Back to weThink

$1 Billion Worth of Content

Instagram , May. 9, 2012

As our own CEO Kelly Mooney wrote a few weeks ago, the rise of the visual web is upon us. Both Instagram and Pinterest have quickly built massive followings around platforms uniquely tailored to sharing and experiencing images. Despite Facebook’s status as the largest photo repository online, participation in the creation of those images has been largely relegated to other players, positioning Facebook as a network of pipes dependent on outside sources for water.

Instagram has been one of the key pipelines pouring content into the News Feed and it seems only natural that Facebook’s attention would turn to encouraging and optimizing the content that generates the ad opportunities the platform relies on. Somewhere in Facebook HQ, a formula exists that correlates an increase in views and time spent on the News Feed with the amount of content pushed through that view. Every incremental click or minute spent by consumers creates additional ad opportunities to feed Facebook’s revenue targets that will only escalate post-IPO.

Though reaction to Facebook’s $1 billion acquisition of photo sharing app Instagram has been mixed, the move—a move that seems to have been a rogue Mark Zuckerberg execution without Facebook board approval—is one that further cements the founder’s belief that content is the engine that will propel that platform forward. Look no further than the recent rollout of Timeline view for additional evidence that Facebook views the future through a lens of content.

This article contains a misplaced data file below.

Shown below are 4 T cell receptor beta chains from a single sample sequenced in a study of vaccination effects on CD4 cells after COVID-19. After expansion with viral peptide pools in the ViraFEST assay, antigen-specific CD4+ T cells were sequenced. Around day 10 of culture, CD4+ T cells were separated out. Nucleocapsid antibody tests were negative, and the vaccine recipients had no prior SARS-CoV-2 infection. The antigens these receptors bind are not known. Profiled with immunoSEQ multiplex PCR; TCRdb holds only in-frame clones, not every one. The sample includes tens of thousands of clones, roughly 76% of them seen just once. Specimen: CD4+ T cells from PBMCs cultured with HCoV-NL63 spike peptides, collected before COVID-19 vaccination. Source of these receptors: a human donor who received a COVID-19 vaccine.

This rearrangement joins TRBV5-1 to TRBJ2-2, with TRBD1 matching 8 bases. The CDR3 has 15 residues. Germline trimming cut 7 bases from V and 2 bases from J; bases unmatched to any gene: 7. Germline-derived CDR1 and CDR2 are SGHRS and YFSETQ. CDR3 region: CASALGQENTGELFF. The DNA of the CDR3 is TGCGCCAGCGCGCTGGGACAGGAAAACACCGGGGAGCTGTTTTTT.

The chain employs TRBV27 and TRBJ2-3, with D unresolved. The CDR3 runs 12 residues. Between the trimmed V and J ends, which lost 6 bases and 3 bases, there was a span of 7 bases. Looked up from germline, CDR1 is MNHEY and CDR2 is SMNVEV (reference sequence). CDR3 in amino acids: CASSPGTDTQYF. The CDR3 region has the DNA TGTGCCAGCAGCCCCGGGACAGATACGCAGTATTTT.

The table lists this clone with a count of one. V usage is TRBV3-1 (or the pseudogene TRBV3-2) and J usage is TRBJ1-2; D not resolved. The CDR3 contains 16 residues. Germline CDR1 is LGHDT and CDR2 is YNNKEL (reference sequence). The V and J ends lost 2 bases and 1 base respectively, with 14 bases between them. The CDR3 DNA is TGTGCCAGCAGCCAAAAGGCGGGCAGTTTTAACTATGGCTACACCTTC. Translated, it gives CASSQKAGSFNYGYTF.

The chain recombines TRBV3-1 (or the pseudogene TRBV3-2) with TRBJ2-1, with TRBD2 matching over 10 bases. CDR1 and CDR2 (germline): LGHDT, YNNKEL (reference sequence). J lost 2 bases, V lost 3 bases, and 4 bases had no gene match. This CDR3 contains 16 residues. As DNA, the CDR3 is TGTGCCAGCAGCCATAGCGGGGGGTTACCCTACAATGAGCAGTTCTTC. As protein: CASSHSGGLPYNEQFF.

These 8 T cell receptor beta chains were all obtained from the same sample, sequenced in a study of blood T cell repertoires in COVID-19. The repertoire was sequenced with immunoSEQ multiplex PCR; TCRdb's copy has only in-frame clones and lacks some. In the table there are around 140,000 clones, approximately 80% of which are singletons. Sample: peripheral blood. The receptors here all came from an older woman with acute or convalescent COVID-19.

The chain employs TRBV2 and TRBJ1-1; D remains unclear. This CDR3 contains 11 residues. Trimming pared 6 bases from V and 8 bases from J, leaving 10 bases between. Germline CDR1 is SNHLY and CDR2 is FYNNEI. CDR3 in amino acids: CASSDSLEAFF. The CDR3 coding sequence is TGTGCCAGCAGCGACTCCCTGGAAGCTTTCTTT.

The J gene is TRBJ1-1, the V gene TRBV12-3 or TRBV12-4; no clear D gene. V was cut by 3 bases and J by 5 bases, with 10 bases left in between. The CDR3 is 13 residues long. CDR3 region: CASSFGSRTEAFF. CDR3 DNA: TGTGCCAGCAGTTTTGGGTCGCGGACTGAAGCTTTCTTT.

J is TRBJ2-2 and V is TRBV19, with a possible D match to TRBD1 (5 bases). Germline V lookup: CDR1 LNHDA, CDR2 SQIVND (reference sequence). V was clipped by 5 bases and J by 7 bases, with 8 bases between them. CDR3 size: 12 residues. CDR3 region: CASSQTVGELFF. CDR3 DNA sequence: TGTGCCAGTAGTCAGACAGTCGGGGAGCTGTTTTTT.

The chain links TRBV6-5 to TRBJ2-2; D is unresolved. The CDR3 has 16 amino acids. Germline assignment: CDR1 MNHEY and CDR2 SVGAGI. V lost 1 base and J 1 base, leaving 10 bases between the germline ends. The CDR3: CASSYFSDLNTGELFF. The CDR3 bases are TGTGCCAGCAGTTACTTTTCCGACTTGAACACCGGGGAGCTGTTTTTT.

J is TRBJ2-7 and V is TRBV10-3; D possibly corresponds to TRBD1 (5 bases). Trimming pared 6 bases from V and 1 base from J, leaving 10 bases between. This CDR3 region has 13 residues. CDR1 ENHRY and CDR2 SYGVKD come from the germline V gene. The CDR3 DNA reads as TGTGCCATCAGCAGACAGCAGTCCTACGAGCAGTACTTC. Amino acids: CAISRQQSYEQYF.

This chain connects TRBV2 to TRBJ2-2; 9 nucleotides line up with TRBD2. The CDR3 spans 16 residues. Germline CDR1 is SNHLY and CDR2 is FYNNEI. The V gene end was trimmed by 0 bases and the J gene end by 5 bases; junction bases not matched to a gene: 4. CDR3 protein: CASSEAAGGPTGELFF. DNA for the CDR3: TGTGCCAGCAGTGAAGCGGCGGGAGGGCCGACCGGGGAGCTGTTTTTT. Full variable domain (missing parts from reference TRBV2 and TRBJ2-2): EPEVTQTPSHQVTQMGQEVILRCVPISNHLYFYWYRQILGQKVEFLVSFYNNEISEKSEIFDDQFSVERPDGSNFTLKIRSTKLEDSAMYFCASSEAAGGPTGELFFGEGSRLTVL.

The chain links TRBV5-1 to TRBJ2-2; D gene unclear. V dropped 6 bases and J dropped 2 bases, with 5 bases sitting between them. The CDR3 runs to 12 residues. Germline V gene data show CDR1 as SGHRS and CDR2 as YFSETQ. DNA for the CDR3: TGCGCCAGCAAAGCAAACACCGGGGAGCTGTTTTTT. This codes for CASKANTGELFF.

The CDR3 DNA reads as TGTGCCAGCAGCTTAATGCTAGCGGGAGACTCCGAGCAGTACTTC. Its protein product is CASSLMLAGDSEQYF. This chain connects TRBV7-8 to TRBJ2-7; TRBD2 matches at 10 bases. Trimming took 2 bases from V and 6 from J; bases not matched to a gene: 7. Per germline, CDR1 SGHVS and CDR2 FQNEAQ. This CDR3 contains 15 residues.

For brands, the acquisition of Instagram and the shift to Timeline view for Pages underscores the critical need for a social content strategy that not only ensures images and video are fed into Facebook but more importantly integrates those needs into broader marketing initiatives, ensuring that social content is planned for at the onset of a program rather than cobbled together from video scraps and images deemed too weak for print placements.

The demands of the social consumer are profoundly different from the needs of the broadcast television consumer or the fashion magazine consumer. Different touchpoints require different content approaches and social is no different. If planned for, those needs can be met efficiently and without recreating the creative wheel, needs that a brand’s competitors are likely already working against.

« »

Tell us what you think